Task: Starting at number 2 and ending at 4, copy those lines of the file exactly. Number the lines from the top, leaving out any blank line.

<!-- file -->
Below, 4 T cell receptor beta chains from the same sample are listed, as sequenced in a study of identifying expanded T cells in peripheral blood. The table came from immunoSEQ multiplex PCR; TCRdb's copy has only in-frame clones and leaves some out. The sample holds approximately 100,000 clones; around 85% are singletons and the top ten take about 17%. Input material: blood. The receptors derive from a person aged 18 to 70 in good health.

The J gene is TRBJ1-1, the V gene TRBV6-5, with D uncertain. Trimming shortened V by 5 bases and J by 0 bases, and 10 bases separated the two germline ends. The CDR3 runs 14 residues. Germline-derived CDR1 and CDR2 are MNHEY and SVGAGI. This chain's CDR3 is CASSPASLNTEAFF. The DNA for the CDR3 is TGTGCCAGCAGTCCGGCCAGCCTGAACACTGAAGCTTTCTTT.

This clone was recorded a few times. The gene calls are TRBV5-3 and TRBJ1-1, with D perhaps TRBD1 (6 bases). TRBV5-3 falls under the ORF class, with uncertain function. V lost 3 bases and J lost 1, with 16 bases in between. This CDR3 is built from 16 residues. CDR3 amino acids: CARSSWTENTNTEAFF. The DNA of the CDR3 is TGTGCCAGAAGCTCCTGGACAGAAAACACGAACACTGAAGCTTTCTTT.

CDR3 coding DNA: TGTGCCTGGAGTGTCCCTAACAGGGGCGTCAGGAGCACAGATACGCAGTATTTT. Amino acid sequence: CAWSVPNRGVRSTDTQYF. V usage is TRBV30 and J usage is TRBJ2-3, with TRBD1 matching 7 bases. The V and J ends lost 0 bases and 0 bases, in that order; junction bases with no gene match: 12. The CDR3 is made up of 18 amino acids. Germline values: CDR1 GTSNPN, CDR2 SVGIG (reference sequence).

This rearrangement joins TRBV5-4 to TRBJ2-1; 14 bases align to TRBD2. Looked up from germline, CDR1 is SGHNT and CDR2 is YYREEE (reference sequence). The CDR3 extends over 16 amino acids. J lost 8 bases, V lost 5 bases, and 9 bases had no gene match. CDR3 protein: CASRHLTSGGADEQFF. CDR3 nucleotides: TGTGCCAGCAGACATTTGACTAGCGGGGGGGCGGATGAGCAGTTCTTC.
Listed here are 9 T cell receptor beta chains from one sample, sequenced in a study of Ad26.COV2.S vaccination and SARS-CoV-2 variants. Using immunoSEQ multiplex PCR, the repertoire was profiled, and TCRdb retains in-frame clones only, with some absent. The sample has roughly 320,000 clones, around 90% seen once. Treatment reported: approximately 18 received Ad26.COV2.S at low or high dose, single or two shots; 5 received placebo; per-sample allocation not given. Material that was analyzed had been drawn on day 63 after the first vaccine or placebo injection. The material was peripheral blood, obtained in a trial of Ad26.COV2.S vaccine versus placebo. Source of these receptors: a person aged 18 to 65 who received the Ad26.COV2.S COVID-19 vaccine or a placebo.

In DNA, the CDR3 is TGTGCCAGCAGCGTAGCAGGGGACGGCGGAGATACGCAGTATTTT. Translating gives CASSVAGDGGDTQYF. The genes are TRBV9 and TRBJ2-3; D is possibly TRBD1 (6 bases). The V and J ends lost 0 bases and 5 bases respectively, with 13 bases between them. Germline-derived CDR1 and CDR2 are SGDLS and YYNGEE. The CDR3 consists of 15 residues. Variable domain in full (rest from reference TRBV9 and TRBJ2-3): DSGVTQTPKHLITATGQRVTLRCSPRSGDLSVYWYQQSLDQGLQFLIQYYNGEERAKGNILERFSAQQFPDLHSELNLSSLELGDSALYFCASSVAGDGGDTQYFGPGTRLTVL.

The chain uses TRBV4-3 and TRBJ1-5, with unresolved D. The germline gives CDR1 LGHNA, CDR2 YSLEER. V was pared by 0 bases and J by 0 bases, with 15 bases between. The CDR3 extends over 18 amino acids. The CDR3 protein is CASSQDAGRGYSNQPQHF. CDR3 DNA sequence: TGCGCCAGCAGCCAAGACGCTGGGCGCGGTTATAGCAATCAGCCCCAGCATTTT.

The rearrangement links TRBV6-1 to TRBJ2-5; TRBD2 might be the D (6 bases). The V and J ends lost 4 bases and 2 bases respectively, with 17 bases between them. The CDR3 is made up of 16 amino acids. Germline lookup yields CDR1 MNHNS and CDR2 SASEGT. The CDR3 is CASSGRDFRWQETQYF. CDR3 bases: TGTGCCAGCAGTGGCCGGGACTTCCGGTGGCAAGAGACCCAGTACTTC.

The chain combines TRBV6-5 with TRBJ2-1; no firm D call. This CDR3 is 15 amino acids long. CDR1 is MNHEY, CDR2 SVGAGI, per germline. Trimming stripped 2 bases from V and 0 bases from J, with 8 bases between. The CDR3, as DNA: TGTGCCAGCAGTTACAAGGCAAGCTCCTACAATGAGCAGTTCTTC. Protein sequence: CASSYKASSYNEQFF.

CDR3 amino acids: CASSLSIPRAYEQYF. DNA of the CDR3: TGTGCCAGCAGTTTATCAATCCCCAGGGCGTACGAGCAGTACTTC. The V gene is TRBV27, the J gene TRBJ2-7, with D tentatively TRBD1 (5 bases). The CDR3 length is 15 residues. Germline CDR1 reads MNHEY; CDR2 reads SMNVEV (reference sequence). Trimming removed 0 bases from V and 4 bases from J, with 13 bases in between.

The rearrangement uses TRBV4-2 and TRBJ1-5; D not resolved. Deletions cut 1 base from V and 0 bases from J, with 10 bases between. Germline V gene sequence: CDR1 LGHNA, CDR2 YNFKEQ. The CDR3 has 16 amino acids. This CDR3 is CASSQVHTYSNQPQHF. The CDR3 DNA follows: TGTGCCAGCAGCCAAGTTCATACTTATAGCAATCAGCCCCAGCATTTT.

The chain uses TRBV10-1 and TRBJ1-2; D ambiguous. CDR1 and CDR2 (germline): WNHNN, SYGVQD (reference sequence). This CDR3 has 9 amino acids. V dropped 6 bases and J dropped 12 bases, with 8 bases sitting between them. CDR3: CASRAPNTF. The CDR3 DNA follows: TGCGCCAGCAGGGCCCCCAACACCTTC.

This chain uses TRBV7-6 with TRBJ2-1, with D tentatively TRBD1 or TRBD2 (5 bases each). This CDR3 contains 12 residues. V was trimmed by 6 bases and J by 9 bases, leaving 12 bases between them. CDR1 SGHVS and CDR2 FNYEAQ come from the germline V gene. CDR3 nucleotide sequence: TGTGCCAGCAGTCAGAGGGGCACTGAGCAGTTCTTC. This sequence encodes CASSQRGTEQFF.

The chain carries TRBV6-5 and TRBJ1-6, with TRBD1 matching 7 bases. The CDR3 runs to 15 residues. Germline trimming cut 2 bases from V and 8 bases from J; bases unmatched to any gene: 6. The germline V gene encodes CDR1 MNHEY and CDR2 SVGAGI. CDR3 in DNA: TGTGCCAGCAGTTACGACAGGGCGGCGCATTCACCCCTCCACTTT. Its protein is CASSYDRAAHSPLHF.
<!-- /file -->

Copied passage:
The J gene is TRBJ1-1, the V gene TRBV6-5, with D uncertain. Trimming shortened V by 5 bases and J by 0 bases, and 10 bases separated the two germline ends. The CDR3 runs 14 residues. Germline-derived CDR1 and CDR2 are MNHEY and SVGAGI. This chain's CDR3 is CASSPASLNTEAFF. The DNA for the CDR3 is TGTGCCAGCAGTCCGGCCAGCCTGAACACTGAAGCTTTCTTT.

This clone was recorded a few times. The gene calls are TRBV5-3 and TRBJ1-1, with D perhaps TRBD1 (6 bases). TRBV5-3 falls under the ORF class, with uncertain function. V lost 3 bases and J lost 1, with 16 bases in between. This CDR3 is built from 16 residues. CDR3 amino acids: CARSSWTENTNTEAFF. The DNA of the CDR3 is TGTGCCAGAAGCTCCTGGACAGAAAACACGAACACTGAAGCTTTCTTT.

CDR3 coding DNA: TGTGCCTGGAGTGTCCCTAACAGGGGCGTCAGGAGCACAGATACGCAGTATTTT. Amino acid sequence: CAWSVPNRGVRSTDTQYF. V usage is TRBV30 and J usage is TRBJ2-3, with TRBD1 matching 7 bases. The V and J ends lost 0 bases and 0 bases, in that order; junction bases with no gene match: 12. The CDR3 is made up of 18 amino acids. Germline values: CDR1 GTSNPN, CDR2 SVGIG (reference sequence).